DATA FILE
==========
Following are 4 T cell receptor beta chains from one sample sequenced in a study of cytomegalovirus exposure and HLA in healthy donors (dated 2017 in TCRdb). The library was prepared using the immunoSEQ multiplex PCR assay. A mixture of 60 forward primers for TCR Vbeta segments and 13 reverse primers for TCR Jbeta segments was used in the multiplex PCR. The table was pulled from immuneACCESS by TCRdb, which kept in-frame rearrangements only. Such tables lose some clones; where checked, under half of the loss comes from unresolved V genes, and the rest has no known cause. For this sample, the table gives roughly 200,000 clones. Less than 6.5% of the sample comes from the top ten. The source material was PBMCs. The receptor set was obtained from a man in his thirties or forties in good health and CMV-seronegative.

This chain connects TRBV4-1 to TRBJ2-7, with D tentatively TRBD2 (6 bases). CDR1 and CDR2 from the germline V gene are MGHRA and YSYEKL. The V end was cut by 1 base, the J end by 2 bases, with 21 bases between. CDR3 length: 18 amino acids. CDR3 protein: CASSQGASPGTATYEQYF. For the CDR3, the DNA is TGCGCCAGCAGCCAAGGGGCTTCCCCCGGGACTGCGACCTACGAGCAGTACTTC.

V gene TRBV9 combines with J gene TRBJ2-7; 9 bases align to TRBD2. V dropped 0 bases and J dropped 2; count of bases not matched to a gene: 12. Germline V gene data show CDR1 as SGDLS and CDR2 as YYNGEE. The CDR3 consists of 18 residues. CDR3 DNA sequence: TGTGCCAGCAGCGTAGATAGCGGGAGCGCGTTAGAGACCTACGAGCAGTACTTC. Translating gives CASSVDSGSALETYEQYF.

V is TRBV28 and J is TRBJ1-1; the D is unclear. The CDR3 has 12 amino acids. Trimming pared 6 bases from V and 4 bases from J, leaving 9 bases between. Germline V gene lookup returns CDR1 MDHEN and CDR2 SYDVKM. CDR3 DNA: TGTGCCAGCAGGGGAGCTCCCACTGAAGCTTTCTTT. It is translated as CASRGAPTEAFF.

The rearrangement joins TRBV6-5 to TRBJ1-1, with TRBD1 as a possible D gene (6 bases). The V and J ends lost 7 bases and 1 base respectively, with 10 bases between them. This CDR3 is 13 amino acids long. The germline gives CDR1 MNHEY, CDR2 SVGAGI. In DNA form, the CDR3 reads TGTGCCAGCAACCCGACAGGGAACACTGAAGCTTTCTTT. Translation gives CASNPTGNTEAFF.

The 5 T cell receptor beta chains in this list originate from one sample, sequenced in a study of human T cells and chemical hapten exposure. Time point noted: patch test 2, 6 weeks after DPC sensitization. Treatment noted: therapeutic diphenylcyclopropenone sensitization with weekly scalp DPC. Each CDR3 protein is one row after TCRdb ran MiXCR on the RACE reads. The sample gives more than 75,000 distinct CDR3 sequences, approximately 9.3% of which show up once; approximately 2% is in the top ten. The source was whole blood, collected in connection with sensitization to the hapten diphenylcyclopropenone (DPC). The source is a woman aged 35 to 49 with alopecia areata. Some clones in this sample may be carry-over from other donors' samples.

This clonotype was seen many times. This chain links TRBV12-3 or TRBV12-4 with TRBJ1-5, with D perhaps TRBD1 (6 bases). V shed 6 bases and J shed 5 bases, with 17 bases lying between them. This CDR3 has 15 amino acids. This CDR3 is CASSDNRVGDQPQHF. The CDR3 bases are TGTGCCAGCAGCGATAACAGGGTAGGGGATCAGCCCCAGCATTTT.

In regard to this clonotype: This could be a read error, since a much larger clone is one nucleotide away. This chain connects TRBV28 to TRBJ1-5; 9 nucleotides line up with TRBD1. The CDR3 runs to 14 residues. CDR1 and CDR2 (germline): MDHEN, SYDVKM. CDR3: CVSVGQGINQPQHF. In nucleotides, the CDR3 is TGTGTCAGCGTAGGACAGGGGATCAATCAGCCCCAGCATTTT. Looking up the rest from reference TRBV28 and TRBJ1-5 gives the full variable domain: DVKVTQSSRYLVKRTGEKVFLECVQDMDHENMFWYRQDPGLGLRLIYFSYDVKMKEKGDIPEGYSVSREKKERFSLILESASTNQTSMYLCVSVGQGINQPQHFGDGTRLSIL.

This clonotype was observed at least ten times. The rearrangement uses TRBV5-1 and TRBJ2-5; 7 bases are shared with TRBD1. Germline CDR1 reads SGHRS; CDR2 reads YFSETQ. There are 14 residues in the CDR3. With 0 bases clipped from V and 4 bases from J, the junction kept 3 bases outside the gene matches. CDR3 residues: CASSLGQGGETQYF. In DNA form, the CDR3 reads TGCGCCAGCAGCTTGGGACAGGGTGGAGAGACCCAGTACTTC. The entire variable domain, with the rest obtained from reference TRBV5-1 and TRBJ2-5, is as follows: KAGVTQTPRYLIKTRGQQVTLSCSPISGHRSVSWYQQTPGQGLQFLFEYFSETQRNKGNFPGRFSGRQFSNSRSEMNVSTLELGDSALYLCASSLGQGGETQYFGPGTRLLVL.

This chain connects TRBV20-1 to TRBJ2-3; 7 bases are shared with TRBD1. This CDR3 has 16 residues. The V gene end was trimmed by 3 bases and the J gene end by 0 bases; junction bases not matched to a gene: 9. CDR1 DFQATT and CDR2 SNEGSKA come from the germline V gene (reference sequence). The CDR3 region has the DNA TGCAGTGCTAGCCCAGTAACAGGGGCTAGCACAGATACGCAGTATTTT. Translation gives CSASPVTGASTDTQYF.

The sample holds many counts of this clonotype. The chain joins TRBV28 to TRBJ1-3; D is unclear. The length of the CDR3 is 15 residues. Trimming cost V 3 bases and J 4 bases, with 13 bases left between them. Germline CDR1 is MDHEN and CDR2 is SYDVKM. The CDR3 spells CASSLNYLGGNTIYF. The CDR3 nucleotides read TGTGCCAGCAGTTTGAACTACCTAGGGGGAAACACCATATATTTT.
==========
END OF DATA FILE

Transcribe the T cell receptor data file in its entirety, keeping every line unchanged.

Following are 4 T cell receptor beta chains from one sample sequenced in a study of cytomegalovirus exposure and HLA in healthy donors (dated 2017 in TCRdb). The library was prepared using the immunoSEQ multiplex PCR assay. A mixture of 60 forward primers for TCR Vbeta segments and 13 reverse primers for TCR Jbeta segments was used in the multiplex PCR. The table was pulled from immuneACCESS by TCRdb, which kept in-frame rearrangements only. Such tables lose some clones; where checked, under half of the loss comes from unresolved V genes, and the rest has no known cause. For this sample, the table gives roughly 200,000 clones. Less than 6.5% of the sample comes from the top ten. The source material was PBMCs. The receptor set was obtained from a man in his thirties or forties in good health and CMV-seronegative.

This chain connects TRBV4-1 to TRBJ2-7, with D tentatively TRBD2 (6 bases). CDR1 and CDR2 from the germline V gene are MGHRA and YSYEKL. The V end was cut by 1 base, the J end by 2 bases, with 21 bases between. CDR3 length: 18 amino acids. CDR3 protein: CASSQGASPGTATYEQYF. For the CDR3, the DNA is TGCGCCAGCAGCCAAGGGGCTTCCCCCGGGACTGCGACCTACGAGCAGTACTTC.

V gene TRBV9 combines with J gene TRBJ2-7; 9 bases align to TRBD2. V dropped 0 bases and J dropped 2; count of bases not matched to a gene: 12. Germline V gene data show CDR1 as SGDLS and CDR2 as YYNGEE. The CDR3 consists of 18 residues. CDR3 DNA sequence: TGTGCCAGCAGCGTAGATAGCGGGAGCGCGTTAGAGACCTACGAGCAGTACTTC. Translating gives CASSVDSGSALETYEQYF.

V is TRBV28 and J is TRBJ1-1; the D is unclear. The CDR3 has 12 amino acids. Trimming pared 6 bases from V and 4 bases from J, leaving 9 bases between. Germline V gene lookup returns CDR1 MDHEN and CDR2 SYDVKM. CDR3 DNA: TGTGCCAGCAGGGGAGCTCCCACTGAAGCTTTCTTT. It is translated as CASRGAPTEAFF.

The rearrangement joins TRBV6-5 to TRBJ1-1, with TRBD1 as a possible D gene (6 bases). The V and J ends lost 7 bases and 1 base respectively, with 10 bases between them. This CDR3 is 13 amino acids long. The germline gives CDR1 MNHEY, CDR2 SVGAGI. In DNA form, the CDR3 reads TGTGCCAGCAACCCGACAGGGAACACTGAAGCTTTCTTT. Translation gives CASNPTGNTEAFF.

The 5 T cell receptor beta chains in this list originate from one sample, sequenced in a study of human T cells and chemical hapten exposure. Time point noted: patch test 2, 6 weeks after DPC sensitization. Treatment noted: therapeutic diphenylcyclopropenone sensitization with weekly scalp DPC. Each CDR3 protein is one row after TCRdb ran MiXCR on the RACE reads. The sample gives more than 75,000 distinct CDR3 sequences, approximately 9.3% of which show up once; approximately 2% is in the top ten. The source was whole blood, collected in connection with sensitization to the hapten diphenylcyclopropenone (DPC). The source is a woman aged 35 to 49 with alopecia areata. Some clones in this sample may be carry-over from other donors' samples.

This clonotype was seen many times. This chain links TRBV12-3 or TRBV12-4 with TRBJ1-5, with D perhaps TRBD1 (6 bases). V shed 6 bases and J shed 5 bases, with 17 bases lying between them. This CDR3 has 15 amino acids. This CDR3 is CASSDNRVGDQPQHF. The CDR3 bases are TGTGCCAGCAGCGATAACAGGGTAGGGGATCAGCCCCAGCATTTT.

In regard to this clonotype: This could be a read error, since a much larger clone is one nucleotide away. This chain connects TRBV28 to TRBJ1-5; 9 nucleotides line up with TRBD1. The CDR3 runs to 14 residues. CDR1 and CDR2 (germline): MDHEN, SYDVKM. CDR3: CVSVGQGINQPQHF. In nucleotides, the CDR3 is TGTGTCAGCGTAGGACAGGGGATCAATCAGCCCCAGCATTTT. Looking up the rest from reference TRBV28 and TRBJ1-5 gives the full variable domain: DVKVTQSSRYLVKRTGEKVFLECVQDMDHENMFWYRQDPGLGLRLIYFSYDVKMKEKGDIPEGYSVSREKKERFSLILESASTNQTSMYLCVSVGQGINQPQHFGDGTRLSIL.

This clonotype was observed at least ten times. The rearrangement uses TRBV5-1 and TRBJ2-5; 7 bases are shared with TRBD1. Germline CDR1 reads SGHRS; CDR2 reads YFSETQ. There are 14 residues in the CDR3. With 0 bases clipped from V and 4 bases from J, the junction kept 3 bases outside the gene matches. CDR3 residues: CASSLGQGGETQYF. In DNA form, the CDR3 reads TGCGCCAGCAGCTTGGGACAGGGTGGAGAGACCCAGTACTTC. The entire variable domain, with the rest obtained from reference TRBV5-1 and TRBJ2-5, is as follows: KAGVTQTPRYLIKTRGQQVTLSCSPISGHRSVSWYQQTPGQGLQFLFEYFSETQRNKGNFPGRFSGRQFSNSRSEMNVSTLELGDSALYLCASSLGQGGETQYFGPGTRLLVL.

This chain connects TRBV20-1 to TRBJ2-3; 7 bases are shared with TRBD1. This CDR3 has 16 residues. The V gene end was trimmed by 3 bases and the J gene end by 0 bases; junction bases not matched to a gene: 9. CDR1 DFQATT and CDR2 SNEGSKA come from the germline V gene (reference sequence). The CDR3 region has the DNA TGCAGTGCTAGCCCAGTAACAGGGGCTAGCACAGATACGCAGTATTTT. Translation gives CSASPVTGASTDTQYF.

The sample holds many counts of this clonotype. The chain joins TRBV28 to TRBJ1-3; D is unclear. The length of the CDR3 is 15 residues. Trimming cost V 3 bases and J 4 bases, with 13 bases left between them. Germline CDR1 is MDHEN and CDR2 is SYDVKM. The CDR3 spells CASSLNYLGGNTIYF. The CDR3 nucleotides read TGTGCCAGCAGTTTGAACTACCTAGGGGGAAACACCATATATTTT.